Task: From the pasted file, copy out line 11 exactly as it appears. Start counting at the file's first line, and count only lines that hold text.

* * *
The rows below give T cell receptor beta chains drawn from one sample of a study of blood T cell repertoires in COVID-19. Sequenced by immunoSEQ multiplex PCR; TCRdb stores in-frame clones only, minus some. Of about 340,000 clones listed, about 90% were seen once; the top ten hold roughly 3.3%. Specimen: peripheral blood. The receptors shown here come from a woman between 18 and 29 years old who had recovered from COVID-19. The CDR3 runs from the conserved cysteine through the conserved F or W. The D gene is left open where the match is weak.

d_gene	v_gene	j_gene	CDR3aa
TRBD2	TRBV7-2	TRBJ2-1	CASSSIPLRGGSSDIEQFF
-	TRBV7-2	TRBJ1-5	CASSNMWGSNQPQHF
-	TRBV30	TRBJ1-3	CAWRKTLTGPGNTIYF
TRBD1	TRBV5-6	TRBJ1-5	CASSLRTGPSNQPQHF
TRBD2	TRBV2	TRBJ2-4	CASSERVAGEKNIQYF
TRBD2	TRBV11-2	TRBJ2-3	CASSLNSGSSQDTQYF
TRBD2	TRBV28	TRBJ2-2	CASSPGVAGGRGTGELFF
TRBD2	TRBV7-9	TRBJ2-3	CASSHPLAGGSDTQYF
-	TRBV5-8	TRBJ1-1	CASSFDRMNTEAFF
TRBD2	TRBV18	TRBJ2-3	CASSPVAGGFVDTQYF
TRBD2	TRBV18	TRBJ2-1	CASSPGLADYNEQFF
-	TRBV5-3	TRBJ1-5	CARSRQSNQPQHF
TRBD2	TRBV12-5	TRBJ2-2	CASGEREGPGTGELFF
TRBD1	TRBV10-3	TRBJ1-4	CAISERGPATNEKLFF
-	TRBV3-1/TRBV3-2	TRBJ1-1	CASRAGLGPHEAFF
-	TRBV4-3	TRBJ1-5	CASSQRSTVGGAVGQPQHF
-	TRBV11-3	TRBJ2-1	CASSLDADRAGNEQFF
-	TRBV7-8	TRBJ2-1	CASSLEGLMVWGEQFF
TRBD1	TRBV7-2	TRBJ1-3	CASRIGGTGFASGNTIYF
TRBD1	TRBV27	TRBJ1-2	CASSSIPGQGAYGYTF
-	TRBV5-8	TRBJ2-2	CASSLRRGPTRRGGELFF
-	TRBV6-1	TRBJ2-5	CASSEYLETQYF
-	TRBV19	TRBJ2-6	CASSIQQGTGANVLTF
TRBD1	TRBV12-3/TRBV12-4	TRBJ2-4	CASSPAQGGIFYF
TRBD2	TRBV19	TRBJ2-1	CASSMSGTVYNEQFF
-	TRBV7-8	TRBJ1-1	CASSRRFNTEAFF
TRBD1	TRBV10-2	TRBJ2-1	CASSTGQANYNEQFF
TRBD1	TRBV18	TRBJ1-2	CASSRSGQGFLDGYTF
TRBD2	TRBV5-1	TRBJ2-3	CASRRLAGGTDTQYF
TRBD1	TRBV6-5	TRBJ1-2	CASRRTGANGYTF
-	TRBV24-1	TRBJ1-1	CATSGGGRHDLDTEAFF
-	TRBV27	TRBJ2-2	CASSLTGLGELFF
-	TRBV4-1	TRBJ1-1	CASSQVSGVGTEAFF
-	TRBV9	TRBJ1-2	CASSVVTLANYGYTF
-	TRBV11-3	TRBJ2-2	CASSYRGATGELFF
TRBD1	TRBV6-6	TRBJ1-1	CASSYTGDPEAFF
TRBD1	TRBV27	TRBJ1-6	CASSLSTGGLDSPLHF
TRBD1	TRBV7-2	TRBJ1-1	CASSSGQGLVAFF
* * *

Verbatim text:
-	TRBV5-8	TRBJ1-1	CASSFDRMNTEAFF